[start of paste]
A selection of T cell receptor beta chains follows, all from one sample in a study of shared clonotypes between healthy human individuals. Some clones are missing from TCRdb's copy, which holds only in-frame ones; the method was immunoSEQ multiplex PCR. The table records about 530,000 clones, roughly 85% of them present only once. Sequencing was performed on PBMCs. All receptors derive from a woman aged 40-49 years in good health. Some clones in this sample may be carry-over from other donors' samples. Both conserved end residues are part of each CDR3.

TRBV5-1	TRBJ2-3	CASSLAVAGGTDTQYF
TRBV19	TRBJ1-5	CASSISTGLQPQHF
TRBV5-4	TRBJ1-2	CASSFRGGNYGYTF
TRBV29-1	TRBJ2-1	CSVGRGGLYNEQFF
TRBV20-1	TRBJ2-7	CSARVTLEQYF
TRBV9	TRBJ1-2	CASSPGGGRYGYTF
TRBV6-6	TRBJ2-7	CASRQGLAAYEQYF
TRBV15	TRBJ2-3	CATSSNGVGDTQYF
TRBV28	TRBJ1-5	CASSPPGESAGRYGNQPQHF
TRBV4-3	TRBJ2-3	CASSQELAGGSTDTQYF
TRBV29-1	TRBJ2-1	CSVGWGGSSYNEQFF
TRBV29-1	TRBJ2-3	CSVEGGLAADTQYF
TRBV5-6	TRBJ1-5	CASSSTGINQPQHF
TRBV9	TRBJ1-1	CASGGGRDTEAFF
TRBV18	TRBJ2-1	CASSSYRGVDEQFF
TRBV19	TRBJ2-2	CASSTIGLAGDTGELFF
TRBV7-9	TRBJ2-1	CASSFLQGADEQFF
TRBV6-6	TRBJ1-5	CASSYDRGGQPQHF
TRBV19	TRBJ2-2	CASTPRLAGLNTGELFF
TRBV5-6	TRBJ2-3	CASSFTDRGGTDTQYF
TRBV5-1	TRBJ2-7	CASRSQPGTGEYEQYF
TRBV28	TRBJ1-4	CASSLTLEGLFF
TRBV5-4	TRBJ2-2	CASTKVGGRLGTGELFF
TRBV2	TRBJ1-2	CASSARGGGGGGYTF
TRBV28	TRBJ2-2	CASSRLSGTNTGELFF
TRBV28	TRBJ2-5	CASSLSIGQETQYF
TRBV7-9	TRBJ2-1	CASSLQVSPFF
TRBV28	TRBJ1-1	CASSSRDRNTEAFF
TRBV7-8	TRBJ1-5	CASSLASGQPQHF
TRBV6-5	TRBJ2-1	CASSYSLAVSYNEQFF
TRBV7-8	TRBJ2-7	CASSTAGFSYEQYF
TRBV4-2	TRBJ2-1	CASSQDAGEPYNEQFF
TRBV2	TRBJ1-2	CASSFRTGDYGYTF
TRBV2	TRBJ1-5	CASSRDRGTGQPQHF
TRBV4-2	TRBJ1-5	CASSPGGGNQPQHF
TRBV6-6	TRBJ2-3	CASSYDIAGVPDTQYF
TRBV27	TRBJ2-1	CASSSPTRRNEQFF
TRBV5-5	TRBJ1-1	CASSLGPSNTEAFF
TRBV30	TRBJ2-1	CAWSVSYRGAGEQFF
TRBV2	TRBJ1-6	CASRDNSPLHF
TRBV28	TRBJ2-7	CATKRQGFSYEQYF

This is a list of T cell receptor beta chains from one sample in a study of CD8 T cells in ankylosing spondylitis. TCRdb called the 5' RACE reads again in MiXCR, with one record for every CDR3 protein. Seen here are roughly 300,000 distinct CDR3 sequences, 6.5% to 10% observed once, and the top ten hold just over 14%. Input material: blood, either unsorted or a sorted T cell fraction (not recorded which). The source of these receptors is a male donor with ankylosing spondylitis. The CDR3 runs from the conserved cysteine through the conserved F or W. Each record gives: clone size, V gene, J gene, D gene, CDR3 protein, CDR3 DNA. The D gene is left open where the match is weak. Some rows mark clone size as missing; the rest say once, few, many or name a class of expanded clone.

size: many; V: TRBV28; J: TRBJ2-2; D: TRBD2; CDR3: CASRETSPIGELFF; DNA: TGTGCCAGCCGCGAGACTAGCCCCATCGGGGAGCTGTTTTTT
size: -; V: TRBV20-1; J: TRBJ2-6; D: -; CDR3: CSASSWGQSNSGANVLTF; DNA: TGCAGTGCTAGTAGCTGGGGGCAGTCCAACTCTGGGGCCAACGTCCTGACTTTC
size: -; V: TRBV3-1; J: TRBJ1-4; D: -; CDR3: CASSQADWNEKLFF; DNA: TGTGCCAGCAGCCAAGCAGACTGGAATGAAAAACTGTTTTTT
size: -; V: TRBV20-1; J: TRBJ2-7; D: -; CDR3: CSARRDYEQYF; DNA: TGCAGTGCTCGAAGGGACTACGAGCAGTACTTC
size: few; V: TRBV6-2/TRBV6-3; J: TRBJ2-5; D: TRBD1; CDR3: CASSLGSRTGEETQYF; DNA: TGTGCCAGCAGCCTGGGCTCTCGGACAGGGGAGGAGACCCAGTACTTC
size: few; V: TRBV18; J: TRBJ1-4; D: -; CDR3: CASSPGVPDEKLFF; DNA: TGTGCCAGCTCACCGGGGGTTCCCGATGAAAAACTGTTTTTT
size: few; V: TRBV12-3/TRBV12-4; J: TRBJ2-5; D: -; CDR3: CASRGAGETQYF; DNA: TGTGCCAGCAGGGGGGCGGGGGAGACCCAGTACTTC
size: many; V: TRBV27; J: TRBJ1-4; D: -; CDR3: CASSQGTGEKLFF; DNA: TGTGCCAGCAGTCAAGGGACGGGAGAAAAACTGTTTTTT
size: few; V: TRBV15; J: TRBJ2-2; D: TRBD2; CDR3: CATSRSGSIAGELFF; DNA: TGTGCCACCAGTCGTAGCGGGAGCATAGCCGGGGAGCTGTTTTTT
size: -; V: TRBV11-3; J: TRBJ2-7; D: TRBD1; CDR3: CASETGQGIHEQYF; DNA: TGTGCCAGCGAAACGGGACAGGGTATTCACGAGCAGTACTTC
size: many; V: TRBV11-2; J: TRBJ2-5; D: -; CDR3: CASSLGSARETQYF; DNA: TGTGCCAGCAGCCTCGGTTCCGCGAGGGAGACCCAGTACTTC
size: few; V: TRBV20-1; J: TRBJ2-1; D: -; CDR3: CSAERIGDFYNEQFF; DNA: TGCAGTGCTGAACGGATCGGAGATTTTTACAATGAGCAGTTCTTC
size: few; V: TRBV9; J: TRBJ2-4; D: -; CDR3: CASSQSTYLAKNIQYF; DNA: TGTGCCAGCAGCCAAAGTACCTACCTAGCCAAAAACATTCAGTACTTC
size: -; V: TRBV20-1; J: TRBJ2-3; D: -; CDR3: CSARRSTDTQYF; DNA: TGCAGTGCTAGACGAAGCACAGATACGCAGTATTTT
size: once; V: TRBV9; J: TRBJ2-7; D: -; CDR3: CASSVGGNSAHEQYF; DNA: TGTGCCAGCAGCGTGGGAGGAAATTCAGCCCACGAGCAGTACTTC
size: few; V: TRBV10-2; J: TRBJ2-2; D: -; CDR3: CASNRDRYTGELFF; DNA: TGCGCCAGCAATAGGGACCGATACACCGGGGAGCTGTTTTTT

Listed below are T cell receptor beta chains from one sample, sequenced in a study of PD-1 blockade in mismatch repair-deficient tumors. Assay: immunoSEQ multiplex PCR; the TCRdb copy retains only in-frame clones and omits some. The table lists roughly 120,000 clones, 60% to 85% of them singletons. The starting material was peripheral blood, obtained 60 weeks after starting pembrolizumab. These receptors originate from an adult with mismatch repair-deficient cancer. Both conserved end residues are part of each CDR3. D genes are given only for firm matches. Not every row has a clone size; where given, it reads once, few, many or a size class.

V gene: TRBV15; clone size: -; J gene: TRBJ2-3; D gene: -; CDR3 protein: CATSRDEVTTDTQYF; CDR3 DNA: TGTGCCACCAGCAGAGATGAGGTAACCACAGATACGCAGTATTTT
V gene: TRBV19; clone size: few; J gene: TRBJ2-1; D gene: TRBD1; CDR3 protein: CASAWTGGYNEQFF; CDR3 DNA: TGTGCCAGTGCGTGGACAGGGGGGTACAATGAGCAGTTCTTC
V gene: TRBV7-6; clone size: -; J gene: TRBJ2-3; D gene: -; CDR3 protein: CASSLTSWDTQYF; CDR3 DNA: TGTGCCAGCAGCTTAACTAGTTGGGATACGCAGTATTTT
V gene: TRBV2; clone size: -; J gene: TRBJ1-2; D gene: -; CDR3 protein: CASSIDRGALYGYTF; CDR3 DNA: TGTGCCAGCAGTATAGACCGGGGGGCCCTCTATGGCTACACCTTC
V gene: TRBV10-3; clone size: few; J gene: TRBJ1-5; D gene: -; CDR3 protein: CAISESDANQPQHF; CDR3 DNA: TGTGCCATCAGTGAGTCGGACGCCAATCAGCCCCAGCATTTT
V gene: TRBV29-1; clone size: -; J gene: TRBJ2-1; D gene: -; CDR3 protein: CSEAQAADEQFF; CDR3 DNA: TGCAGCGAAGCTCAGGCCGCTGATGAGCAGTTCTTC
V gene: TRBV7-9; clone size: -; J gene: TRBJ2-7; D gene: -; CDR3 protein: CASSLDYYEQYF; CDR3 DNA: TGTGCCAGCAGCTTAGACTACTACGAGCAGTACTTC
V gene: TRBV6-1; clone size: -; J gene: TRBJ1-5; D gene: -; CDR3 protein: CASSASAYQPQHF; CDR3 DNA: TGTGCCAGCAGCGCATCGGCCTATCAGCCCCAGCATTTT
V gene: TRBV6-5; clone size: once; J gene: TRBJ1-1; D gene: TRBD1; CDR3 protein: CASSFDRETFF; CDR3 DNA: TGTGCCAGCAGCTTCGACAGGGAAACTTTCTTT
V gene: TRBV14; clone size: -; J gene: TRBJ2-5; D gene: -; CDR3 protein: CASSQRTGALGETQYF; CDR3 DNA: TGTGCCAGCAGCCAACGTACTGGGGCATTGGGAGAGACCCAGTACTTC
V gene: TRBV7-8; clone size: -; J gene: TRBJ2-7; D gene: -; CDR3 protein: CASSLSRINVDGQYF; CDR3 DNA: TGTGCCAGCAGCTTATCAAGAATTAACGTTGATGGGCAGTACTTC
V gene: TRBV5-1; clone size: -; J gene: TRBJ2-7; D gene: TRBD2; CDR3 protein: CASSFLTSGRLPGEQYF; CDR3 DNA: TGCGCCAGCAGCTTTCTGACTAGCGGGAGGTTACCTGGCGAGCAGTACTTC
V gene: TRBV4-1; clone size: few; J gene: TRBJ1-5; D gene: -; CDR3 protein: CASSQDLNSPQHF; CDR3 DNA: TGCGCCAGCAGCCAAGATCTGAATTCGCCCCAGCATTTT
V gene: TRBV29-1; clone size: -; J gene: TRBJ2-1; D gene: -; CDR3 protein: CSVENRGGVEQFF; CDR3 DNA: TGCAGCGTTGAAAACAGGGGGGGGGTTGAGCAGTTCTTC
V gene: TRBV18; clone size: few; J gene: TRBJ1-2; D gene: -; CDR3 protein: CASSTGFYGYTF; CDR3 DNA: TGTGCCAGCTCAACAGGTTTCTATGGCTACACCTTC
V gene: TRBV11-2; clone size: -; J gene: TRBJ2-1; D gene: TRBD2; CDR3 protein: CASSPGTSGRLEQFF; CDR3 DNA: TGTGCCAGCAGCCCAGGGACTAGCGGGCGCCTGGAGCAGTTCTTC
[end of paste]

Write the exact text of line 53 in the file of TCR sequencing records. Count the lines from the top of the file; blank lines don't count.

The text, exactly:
size: -; V: TRBV11-3; J: TRBJ2-7; D: TRBD1; CDR3: CASETGQGIHEQYF; DNA: TGTGCCAGCGAAACGGGACAGGGTATTCACGAGCAGTACTTC